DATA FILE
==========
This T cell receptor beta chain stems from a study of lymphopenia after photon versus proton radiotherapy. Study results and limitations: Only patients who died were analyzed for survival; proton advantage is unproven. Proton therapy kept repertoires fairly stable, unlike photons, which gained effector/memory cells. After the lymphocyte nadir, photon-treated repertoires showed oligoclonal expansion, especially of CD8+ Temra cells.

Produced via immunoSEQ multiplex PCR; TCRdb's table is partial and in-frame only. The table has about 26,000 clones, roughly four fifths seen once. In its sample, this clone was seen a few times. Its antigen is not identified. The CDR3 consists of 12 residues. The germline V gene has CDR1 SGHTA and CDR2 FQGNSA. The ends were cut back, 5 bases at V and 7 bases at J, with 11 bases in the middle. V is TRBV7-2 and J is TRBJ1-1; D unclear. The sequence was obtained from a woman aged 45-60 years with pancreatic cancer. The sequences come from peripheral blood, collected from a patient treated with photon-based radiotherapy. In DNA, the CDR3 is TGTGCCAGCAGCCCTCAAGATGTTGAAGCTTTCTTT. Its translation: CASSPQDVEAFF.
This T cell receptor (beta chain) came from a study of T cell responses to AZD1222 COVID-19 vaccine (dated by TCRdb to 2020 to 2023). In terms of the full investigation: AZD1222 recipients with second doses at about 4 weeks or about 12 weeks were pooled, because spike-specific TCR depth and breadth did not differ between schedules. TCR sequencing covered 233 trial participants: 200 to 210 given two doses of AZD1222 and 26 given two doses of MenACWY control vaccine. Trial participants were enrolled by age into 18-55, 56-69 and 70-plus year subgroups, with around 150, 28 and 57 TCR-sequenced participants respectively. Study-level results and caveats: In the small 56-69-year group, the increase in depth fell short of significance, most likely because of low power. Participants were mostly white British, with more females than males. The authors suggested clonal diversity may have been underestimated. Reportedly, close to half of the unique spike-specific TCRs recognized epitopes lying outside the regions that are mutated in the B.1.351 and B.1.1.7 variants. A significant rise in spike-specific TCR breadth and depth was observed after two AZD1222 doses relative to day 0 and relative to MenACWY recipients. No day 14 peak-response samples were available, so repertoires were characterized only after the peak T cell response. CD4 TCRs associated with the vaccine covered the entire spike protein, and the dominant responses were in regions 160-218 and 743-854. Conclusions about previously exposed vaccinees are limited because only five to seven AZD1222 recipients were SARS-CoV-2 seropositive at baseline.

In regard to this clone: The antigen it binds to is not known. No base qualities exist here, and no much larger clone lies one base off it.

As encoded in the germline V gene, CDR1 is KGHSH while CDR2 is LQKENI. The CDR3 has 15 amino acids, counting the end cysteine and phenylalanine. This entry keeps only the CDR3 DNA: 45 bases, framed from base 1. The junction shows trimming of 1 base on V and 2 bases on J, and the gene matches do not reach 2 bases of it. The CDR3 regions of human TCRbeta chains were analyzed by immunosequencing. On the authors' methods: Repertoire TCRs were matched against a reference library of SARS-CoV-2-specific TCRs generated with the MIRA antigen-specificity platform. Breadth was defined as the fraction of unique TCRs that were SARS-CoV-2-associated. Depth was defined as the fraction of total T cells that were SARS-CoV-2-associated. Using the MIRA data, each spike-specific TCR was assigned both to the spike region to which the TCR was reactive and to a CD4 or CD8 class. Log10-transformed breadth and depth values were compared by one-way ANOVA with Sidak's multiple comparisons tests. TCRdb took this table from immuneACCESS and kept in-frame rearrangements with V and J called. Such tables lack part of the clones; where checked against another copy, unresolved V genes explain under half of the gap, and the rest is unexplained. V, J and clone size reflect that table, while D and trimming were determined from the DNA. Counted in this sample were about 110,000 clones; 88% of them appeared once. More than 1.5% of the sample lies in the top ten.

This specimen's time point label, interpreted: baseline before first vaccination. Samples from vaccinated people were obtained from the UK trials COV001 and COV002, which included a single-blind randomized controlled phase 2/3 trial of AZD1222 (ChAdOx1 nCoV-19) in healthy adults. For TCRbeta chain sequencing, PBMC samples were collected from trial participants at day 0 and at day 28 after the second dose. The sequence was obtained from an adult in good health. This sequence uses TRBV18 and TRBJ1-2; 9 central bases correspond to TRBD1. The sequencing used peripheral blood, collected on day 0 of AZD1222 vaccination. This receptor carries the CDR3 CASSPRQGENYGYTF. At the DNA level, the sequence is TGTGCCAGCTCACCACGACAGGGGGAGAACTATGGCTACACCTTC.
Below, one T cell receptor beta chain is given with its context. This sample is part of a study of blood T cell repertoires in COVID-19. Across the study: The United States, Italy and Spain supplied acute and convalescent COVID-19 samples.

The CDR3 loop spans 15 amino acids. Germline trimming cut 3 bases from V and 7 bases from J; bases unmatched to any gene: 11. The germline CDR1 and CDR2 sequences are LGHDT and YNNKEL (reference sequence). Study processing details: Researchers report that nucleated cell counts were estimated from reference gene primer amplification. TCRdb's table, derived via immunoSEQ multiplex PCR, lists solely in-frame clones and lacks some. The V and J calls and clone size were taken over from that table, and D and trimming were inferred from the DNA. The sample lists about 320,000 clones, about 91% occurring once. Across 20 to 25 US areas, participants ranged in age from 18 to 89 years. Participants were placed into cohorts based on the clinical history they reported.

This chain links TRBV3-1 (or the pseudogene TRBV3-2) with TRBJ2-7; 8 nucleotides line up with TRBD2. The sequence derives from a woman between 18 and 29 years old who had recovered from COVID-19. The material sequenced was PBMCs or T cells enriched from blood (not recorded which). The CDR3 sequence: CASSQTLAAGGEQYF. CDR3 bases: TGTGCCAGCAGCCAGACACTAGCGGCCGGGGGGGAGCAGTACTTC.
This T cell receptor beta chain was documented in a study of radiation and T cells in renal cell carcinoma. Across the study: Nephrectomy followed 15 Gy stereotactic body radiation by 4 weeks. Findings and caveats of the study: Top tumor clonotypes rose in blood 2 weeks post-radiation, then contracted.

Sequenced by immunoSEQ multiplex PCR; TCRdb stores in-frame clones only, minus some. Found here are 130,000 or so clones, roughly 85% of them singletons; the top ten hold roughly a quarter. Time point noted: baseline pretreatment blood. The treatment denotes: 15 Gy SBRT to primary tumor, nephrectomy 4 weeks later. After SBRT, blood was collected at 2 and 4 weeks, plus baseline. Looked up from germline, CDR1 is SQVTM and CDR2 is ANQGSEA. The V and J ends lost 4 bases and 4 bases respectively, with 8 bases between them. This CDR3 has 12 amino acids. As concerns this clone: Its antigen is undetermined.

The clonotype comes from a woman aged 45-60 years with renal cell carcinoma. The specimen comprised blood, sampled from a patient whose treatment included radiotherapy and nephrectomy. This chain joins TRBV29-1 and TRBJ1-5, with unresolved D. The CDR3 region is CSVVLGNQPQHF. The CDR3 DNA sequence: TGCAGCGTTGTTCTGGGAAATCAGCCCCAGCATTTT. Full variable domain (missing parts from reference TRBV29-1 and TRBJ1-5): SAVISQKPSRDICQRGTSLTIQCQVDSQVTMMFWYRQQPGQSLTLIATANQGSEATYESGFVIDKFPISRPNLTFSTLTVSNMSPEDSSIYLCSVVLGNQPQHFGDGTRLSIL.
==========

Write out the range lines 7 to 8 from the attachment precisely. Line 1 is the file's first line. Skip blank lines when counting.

Below, one T cell receptor beta chain is given with its context. This sample is part of a study of blood T cell repertoires in COVID-19. Across the study: The United States, Italy and Spain supplied acute and convalescent COVID-19 samples.

The CDR3 loop spans 15 amino acids. Germline trimming cut 3 bases from V and 7 bases from J; bases unmatched to any gene: 11. The germline CDR1 and CDR2 sequences are LGHDT and YNNKEL (reference sequence). Study processing details: Researchers report that nucleated cell counts were estimated from reference gene primer amplification. TCRdb's table, derived via immunoSEQ multiplex PCR, lists solely in-frame clones and lacks some. The V and J calls and clone size were taken over from that table, and D and trimming were inferred from the DNA. The sample lists about 320,000 clones, about 91% occurring once. Across 20 to 25 US areas, participants ranged in age from 18 to 89 years. Participants were placed into cohorts based on the clinical history they reported.